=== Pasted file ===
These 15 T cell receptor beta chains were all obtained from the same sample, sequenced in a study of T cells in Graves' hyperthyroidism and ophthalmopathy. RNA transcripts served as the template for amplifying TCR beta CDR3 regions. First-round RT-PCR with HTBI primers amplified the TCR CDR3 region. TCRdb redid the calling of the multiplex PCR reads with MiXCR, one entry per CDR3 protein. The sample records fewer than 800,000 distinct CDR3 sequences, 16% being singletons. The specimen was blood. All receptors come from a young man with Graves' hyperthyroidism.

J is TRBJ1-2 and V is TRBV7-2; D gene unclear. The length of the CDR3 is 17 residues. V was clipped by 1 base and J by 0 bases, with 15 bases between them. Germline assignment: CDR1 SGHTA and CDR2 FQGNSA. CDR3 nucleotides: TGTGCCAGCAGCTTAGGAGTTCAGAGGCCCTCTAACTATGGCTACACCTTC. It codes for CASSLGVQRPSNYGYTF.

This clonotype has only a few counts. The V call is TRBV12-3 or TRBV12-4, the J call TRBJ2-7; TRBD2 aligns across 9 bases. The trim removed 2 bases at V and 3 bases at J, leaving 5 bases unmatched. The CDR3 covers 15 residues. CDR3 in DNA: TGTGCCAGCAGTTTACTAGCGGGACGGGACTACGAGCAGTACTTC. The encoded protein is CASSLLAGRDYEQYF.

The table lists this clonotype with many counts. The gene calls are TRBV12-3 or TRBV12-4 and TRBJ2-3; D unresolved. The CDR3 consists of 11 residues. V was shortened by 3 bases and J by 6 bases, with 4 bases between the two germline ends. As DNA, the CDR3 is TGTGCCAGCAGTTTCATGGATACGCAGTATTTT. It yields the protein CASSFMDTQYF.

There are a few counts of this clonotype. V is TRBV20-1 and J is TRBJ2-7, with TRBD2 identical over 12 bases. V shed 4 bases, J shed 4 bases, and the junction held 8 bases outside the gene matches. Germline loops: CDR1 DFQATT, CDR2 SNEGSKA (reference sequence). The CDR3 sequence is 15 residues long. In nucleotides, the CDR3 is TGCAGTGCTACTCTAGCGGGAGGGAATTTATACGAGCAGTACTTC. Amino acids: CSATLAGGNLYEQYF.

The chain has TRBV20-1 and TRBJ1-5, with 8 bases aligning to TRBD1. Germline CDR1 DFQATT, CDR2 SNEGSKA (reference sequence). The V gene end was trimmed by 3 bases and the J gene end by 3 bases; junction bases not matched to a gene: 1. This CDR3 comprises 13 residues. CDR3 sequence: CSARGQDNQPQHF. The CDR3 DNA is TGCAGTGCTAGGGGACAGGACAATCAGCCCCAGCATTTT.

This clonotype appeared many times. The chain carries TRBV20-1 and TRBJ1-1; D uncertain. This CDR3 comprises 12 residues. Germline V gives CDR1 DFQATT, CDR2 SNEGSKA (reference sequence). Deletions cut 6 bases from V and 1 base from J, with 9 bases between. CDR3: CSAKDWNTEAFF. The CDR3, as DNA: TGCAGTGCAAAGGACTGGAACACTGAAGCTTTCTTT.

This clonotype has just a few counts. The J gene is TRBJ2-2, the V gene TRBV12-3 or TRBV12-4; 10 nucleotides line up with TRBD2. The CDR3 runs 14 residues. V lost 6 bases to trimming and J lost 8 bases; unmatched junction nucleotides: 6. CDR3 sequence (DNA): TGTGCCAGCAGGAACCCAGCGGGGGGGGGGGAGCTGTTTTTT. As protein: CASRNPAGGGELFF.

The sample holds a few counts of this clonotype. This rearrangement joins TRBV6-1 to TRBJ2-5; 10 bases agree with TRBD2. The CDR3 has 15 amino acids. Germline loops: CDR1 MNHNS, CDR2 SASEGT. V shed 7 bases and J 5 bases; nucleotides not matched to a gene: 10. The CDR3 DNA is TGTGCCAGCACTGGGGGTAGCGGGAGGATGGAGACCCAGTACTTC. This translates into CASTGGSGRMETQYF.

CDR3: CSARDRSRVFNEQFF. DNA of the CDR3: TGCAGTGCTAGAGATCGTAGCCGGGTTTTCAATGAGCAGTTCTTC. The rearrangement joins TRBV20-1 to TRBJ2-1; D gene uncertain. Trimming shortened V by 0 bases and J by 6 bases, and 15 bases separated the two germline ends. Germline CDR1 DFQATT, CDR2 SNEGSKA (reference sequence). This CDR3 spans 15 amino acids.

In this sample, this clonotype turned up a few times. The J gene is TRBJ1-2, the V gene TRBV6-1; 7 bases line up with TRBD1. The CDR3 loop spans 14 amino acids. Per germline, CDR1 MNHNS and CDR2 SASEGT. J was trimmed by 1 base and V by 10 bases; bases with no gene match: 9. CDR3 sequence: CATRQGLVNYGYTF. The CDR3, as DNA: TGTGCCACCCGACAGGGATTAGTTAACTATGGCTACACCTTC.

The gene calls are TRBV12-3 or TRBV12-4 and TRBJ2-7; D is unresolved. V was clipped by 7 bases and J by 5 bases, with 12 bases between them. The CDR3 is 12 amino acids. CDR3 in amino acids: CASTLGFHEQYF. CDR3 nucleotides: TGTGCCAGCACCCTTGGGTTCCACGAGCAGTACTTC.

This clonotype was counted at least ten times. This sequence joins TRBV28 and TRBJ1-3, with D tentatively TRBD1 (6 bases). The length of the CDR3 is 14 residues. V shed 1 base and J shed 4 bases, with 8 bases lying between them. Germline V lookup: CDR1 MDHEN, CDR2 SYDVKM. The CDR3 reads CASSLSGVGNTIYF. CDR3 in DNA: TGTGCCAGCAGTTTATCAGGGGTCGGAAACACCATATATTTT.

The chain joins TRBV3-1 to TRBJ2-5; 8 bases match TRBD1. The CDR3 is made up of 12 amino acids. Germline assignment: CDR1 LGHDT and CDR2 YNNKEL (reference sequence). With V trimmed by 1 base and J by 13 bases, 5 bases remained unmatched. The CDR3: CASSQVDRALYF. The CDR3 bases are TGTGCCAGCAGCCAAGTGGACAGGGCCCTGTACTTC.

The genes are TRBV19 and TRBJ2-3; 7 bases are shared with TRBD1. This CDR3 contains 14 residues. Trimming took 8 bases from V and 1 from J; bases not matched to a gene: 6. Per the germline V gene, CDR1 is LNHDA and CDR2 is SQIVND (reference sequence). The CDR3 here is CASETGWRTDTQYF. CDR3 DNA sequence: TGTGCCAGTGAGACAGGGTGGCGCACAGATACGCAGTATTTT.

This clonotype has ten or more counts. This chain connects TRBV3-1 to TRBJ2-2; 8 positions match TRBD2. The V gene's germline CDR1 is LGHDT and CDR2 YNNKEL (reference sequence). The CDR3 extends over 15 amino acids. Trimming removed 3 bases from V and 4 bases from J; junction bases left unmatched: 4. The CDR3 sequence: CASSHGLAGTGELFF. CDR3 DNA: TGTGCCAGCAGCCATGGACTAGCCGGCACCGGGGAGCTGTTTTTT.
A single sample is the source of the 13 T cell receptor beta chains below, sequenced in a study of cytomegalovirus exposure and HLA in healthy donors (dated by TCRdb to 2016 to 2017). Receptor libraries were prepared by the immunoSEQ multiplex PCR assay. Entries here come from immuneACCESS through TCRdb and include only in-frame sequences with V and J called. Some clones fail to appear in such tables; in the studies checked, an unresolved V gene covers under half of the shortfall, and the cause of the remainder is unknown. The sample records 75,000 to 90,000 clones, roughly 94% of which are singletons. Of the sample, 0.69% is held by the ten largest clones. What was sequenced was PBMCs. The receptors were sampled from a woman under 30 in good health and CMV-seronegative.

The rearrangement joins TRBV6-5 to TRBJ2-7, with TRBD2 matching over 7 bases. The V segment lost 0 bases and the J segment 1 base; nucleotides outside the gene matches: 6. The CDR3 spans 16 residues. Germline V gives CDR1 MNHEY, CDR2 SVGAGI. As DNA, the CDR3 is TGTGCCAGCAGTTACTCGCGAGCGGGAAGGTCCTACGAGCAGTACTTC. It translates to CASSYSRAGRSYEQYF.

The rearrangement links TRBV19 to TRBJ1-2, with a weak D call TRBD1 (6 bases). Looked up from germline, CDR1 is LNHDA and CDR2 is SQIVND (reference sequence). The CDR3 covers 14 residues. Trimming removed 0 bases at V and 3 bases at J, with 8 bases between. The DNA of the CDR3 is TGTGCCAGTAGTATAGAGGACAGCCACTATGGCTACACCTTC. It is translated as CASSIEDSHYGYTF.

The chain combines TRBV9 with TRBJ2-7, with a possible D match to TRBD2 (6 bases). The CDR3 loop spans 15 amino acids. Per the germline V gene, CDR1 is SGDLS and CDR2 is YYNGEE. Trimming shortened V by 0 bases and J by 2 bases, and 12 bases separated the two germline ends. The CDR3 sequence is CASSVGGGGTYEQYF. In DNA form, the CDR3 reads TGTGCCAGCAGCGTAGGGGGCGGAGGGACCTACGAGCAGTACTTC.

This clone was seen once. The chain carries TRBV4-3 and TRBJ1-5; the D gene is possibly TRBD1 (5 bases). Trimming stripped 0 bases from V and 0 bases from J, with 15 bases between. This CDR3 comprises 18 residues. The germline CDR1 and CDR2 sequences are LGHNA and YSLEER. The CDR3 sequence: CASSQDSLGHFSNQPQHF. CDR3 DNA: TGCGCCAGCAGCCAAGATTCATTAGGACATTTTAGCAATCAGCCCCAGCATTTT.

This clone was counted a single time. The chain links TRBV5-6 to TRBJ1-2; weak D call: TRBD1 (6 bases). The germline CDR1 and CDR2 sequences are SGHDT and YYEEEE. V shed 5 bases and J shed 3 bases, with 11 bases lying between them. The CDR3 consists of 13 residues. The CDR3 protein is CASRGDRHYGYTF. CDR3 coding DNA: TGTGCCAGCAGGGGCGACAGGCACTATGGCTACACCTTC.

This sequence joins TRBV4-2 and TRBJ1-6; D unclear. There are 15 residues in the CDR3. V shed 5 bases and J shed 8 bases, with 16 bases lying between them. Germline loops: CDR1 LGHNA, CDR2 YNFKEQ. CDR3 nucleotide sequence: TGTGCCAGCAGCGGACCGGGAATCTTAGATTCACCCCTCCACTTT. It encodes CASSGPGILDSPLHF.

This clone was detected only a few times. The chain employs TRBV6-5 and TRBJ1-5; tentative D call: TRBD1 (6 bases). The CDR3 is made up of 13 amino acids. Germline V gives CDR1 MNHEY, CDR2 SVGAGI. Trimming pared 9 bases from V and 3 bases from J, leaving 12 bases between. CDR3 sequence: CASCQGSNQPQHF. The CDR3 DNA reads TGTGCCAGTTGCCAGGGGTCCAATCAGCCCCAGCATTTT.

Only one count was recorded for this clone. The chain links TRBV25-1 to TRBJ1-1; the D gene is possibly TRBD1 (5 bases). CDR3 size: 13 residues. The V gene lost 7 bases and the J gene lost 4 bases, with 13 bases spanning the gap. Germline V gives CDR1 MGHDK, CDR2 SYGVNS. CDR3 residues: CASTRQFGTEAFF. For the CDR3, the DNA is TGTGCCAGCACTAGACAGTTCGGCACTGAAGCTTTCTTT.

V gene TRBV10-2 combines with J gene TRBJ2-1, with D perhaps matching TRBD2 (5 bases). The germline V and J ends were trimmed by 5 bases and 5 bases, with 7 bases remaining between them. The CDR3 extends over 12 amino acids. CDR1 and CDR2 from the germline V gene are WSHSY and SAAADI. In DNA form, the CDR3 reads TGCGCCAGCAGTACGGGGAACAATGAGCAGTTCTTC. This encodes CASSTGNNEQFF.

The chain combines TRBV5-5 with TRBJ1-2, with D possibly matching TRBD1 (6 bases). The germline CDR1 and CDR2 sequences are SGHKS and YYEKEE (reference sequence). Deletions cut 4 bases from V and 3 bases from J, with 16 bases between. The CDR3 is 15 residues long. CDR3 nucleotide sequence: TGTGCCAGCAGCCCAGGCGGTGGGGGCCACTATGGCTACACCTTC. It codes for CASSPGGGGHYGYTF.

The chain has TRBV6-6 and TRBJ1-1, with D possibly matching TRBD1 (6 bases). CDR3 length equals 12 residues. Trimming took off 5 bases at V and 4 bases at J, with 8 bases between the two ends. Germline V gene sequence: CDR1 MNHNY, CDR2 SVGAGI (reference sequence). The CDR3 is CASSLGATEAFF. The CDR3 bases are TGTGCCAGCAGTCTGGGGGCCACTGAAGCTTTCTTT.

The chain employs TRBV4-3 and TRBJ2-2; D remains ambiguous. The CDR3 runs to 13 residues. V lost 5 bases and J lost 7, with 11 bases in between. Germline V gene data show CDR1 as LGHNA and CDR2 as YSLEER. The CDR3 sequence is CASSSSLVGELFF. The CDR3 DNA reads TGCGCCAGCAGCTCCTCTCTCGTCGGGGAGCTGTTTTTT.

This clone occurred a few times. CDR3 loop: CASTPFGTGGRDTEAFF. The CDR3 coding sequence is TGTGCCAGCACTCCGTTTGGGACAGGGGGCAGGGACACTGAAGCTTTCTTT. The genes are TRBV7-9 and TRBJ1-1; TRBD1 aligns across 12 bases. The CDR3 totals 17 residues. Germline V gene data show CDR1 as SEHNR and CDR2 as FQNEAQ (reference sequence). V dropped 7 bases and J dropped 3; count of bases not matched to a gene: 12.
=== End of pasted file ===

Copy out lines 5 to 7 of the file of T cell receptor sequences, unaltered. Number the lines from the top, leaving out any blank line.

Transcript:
There are a few counts of this clonotype. V is TRBV20-1 and J is TRBJ2-7, with TRBD2 identical over 12 bases. V shed 4 bases, J shed 4 bases, and the junction held 8 bases outside the gene matches. Germline loops: CDR1 DFQATT, CDR2 SNEGSKA (reference sequence). The CDR3 sequence is 15 residues long. In nucleotides, the CDR3 is TGCAGTGCTACTCTAGCGGGAGGGAATTTATACGAGCAGTACTTC. Amino acids: CSATLAGGNLYEQYF.

The chain has TRBV20-1 and TRBJ1-5, with 8 bases aligning to TRBD1. Germline CDR1 DFQATT, CDR2 SNEGSKA (reference sequence). The V gene end was trimmed by 3 bases and the J gene end by 3 bases; junction bases not matched to a gene: 1. This CDR3 comprises 13 residues. CDR3 sequence: CSARGQDNQPQHF. The CDR3 DNA is TGCAGTGCTAGGGGACAGGACAATCAGCCCCAGCATTTT.

This clonotype appeared many times. The chain carries TRBV20-1 and TRBJ1-1; D uncertain. This CDR3 comprises 12 residues. Germline V gives CDR1 DFQATT, CDR2 SNEGSKA (reference sequence). Deletions cut 6 bases from V and 1 base from J, with 9 bases between. CDR3: CSAKDWNTEAFF. The CDR3, as DNA: TGCAGTGCAAAGGACTGGAACACTGAAGCTTTCTTT.